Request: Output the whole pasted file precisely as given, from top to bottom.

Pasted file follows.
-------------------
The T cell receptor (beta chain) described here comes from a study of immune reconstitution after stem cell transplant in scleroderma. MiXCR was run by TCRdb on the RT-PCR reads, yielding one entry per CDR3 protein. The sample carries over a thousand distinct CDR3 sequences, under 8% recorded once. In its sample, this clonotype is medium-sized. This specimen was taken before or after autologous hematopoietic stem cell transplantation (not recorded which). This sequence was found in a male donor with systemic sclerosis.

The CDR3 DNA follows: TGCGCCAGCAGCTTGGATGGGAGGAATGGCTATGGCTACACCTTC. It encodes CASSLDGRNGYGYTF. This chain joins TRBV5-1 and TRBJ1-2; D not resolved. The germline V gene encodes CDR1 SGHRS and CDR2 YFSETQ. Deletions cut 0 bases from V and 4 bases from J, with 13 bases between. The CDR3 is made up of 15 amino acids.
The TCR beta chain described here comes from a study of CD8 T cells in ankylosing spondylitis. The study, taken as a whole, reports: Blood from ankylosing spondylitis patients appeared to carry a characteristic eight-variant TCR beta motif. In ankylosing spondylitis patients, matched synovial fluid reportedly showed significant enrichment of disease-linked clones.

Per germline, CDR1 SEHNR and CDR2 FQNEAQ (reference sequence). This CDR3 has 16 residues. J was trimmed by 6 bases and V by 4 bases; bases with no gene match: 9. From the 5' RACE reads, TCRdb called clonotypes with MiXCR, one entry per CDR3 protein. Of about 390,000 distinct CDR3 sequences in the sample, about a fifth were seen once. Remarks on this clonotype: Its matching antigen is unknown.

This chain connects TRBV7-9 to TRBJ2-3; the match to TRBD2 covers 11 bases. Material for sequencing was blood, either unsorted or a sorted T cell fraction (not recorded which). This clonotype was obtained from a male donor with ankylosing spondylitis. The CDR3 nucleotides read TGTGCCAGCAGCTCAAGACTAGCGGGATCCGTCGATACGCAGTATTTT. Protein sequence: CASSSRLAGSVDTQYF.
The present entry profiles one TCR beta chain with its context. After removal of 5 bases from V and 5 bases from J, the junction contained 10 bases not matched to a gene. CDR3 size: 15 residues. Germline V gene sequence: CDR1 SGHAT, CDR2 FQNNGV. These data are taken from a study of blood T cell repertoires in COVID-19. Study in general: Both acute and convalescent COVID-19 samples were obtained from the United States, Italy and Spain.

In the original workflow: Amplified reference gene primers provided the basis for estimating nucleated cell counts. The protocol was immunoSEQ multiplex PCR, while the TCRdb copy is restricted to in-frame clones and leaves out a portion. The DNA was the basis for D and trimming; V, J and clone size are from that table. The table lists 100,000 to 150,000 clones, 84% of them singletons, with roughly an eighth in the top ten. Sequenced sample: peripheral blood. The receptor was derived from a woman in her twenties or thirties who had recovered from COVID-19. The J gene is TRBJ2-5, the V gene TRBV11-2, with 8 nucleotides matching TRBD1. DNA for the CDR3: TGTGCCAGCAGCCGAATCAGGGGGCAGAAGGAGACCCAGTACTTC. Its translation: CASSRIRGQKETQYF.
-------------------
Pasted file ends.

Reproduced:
The T cell receptor (beta chain) described here comes from a study of immune reconstitution after stem cell transplant in scleroderma. MiXCR was run by TCRdb on the RT-PCR reads, yielding one entry per CDR3 protein. The sample carries over a thousand distinct CDR3 sequences, under 8% recorded once. In its sample, this clonotype is medium-sized. This specimen was taken before or after autologous hematopoietic stem cell transplantation (not recorded which). This sequence was found in a male donor with systemic sclerosis.

The CDR3 DNA follows: TGCGCCAGCAGCTTGGATGGGAGGAATGGCTATGGCTACACCTTC. It encodes CASSLDGRNGYGYTF. This chain joins TRBV5-1 and TRBJ1-2; D not resolved. The germline V gene encodes CDR1 SGHRS and CDR2 YFSETQ. Deletions cut 0 bases from V and 4 bases from J, with 13 bases between. The CDR3 is made up of 15 amino acids.
The TCR beta chain described here comes from a study of CD8 T cells in ankylosing spondylitis. The study, taken as a whole, reports: Blood from ankylosing spondylitis patients appeared to carry a characteristic eight-variant TCR beta motif. In ankylosing spondylitis patients, matched synovial fluid reportedly showed significant enrichment of disease-linked clones.

Per germline, CDR1 SEHNR and CDR2 FQNEAQ (reference sequence). This CDR3 has 16 residues. J was trimmed by 6 bases and V by 4 bases; bases with no gene match: 9. From the 5' RACE reads, TCRdb called clonotypes with MiXCR, one entry per CDR3 protein. Of about 390,000 distinct CDR3 sequences in the sample, about a fifth were seen once. Remarks on this clonotype: Its matching antigen is unknown.

This chain connects TRBV7-9 to TRBJ2-3; the match to TRBD2 covers 11 bases. Material for sequencing was blood, either unsorted or a sorted T cell fraction (not recorded which). This clonotype was obtained from a male donor with ankylosing spondylitis. The CDR3 nucleotides read TGTGCCAGCAGCTCAAGACTAGCGGGATCCGTCGATACGCAGTATTTT. Protein sequence: CASSSRLAGSVDTQYF.
The present entry profiles one TCR beta chain with its context. After removal of 5 bases from V and 5 bases from J, the junction contained 10 bases not matched to a gene. CDR3 size: 15 residues. Germline V gene sequence: CDR1 SGHAT, CDR2 FQNNGV. These data are taken from a study of blood T cell repertoires in COVID-19. Study in general: Both acute and convalescent COVID-19 samples were obtained from the United States, Italy and Spain.

In the original workflow: Amplified reference gene primers provided the basis for estimating nucleated cell counts. The protocol was immunoSEQ multiplex PCR, while the TCRdb copy is restricted to in-frame clones and leaves out a portion. The DNA was the basis for D and trimming; V, J and clone size are from that table. The table lists 100,000 to 150,000 clones, 84% of them singletons, with roughly an eighth in the top ten. Sequenced sample: peripheral blood. The receptor was derived from a woman in her twenties or thirties who had recovered from COVID-19. The J gene is TRBJ2-5, the V gene TRBV11-2, with 8 nucleotides matching TRBD1. DNA for the CDR3: TGTGCCAGCAGCCGAATCAGGGGGCAGAAGGAGACCCAGTACTTC. Its translation: CASSRIRGQKETQYF.